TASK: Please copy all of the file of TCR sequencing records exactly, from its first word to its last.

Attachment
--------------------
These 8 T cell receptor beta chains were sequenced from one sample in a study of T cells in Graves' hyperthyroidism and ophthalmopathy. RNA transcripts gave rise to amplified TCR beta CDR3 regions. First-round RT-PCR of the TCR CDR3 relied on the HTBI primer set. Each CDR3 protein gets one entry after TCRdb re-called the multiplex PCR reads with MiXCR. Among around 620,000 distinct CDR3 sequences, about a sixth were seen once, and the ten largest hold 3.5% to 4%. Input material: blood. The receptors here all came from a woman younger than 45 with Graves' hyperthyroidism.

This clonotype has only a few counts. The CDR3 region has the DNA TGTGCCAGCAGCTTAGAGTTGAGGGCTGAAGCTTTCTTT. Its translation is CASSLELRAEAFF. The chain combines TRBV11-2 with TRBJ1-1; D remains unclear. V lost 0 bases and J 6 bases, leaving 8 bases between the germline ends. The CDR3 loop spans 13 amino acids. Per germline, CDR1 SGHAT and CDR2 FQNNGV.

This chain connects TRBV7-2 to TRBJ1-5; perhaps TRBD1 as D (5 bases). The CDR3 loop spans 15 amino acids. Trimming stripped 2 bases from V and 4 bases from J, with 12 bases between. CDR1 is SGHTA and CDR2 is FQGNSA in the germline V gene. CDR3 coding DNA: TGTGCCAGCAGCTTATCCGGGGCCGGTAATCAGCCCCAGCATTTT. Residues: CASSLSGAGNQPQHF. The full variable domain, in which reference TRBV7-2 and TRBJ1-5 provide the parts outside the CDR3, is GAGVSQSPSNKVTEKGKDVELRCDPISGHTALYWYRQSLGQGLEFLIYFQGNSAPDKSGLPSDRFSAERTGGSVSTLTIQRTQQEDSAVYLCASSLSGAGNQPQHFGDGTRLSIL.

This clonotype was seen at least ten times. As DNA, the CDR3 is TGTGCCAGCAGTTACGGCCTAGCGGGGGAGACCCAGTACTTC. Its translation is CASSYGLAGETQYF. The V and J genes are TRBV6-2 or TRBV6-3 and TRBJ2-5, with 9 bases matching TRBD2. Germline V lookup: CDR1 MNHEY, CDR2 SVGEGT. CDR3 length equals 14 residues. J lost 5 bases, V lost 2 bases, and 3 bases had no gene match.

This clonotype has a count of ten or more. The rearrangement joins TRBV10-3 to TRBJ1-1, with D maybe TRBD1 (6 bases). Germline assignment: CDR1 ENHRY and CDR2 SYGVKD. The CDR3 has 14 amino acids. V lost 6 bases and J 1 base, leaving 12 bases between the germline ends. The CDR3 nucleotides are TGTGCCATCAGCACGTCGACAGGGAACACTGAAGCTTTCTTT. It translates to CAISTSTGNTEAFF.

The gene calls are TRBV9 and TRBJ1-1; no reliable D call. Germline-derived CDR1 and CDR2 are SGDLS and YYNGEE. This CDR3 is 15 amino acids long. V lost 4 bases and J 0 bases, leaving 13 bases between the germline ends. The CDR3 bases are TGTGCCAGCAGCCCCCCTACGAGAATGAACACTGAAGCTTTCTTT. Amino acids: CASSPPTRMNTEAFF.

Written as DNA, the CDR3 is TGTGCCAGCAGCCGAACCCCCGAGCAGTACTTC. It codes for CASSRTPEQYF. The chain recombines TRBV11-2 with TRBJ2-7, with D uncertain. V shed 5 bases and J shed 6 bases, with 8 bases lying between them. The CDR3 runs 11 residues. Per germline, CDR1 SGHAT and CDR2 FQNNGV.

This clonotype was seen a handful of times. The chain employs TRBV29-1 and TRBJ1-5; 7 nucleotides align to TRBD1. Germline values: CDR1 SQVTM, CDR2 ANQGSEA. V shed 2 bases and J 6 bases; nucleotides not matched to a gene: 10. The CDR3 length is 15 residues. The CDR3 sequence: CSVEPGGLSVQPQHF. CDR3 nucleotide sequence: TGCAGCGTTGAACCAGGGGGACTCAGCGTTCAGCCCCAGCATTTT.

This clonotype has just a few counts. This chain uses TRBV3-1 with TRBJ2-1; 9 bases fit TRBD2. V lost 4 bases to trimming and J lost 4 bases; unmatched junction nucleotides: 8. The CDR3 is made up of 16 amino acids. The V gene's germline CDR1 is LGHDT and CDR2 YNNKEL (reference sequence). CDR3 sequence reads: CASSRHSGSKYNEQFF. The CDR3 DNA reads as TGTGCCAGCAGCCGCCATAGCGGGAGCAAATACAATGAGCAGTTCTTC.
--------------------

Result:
These 8 T cell receptor beta chains were sequenced from one sample in a study of T cells in Graves' hyperthyroidism and ophthalmopathy. RNA transcripts gave rise to amplified TCR beta CDR3 regions. First-round RT-PCR of the TCR CDR3 relied on the HTBI primer set. Each CDR3 protein gets one entry after TCRdb re-called the multiplex PCR reads with MiXCR. Among around 620,000 distinct CDR3 sequences, about a sixth were seen once, and the ten largest hold 3.5% to 4%. Input material: blood. The receptors here all came from a woman younger than 45 with Graves' hyperthyroidism.

This clonotype has only a few counts. The CDR3 region has the DNA TGTGCCAGCAGCTTAGAGTTGAGGGCTGAAGCTTTCTTT. Its translation is CASSLELRAEAFF. The chain combines TRBV11-2 with TRBJ1-1; D remains unclear. V lost 0 bases and J 6 bases, leaving 8 bases between the germline ends. The CDR3 loop spans 13 amino acids. Per germline, CDR1 SGHAT and CDR2 FQNNGV.

This chain connects TRBV7-2 to TRBJ1-5; perhaps TRBD1 as D (5 bases). The CDR3 loop spans 15 amino acids. Trimming stripped 2 bases from V and 4 bases from J, with 12 bases between. CDR1 is SGHTA and CDR2 is FQGNSA in the germline V gene. CDR3 coding DNA: TGTGCCAGCAGCTTATCCGGGGCCGGTAATCAGCCCCAGCATTTT. Residues: CASSLSGAGNQPQHF. The full variable domain, in which reference TRBV7-2 and TRBJ1-5 provide the parts outside the CDR3, is GAGVSQSPSNKVTEKGKDVELRCDPISGHTALYWYRQSLGQGLEFLIYFQGNSAPDKSGLPSDRFSAERTGGSVSTLTIQRTQQEDSAVYLCASSLSGAGNQPQHFGDGTRLSIL.

This clonotype was seen at least ten times. As DNA, the CDR3 is TGTGCCAGCAGTTACGGCCTAGCGGGGGAGACCCAGTACTTC. Its translation is CASSYGLAGETQYF. The V and J genes are TRBV6-2 or TRBV6-3 and TRBJ2-5, with 9 bases matching TRBD2. Germline V lookup: CDR1 MNHEY, CDR2 SVGEGT. CDR3 length equals 14 residues. J lost 5 bases, V lost 2 bases, and 3 bases had no gene match.

This clonotype has a count of ten or more. The rearrangement joins TRBV10-3 to TRBJ1-1, with D maybe TRBD1 (6 bases). Germline assignment: CDR1 ENHRY and CDR2 SYGVKD. The CDR3 has 14 amino acids. V lost 6 bases and J 1 base, leaving 12 bases between the germline ends. The CDR3 nucleotides are TGTGCCATCAGCACGTCGACAGGGAACACTGAAGCTTTCTTT. It translates to CAISTSTGNTEAFF.

The gene calls are TRBV9 and TRBJ1-1; no reliable D call. Germline-derived CDR1 and CDR2 are SGDLS and YYNGEE. This CDR3 is 15 amino acids long. V lost 4 bases and J 0 bases, leaving 13 bases between the germline ends. The CDR3 bases are TGTGCCAGCAGCCCCCCTACGAGAATGAACACTGAAGCTTTCTTT. Amino acids: CASSPPTRMNTEAFF.

Written as DNA, the CDR3 is TGTGCCAGCAGCCGAACCCCCGAGCAGTACTTC. It codes for CASSRTPEQYF. The chain recombines TRBV11-2 with TRBJ2-7, with D uncertain. V shed 5 bases and J shed 6 bases, with 8 bases lying between them. The CDR3 runs 11 residues. Per germline, CDR1 SGHAT and CDR2 FQNNGV.

This clonotype was seen a handful of times. The chain employs TRBV29-1 and TRBJ1-5; 7 nucleotides align to TRBD1. Germline values: CDR1 SQVTM, CDR2 ANQGSEA. V shed 2 bases and J 6 bases; nucleotides not matched to a gene: 10. The CDR3 length is 15 residues. The CDR3 sequence: CSVEPGGLSVQPQHF. CDR3 nucleotide sequence: TGCAGCGTTGAACCAGGGGGACTCAGCGTTCAGCCCCAGCATTTT.

This clonotype has just a few counts. This chain uses TRBV3-1 with TRBJ2-1; 9 bases fit TRBD2. V lost 4 bases to trimming and J lost 4 bases; unmatched junction nucleotides: 8. The CDR3 is made up of 16 amino acids. The V gene's germline CDR1 is LGHDT and CDR2 YNNKEL (reference sequence). CDR3 sequence reads: CASSRHSGSKYNEQFF. The CDR3 DNA reads as TGTGCCAGCAGCCGCCATAGCGGGAGCAAATACAATGAGCAGTTCTTC.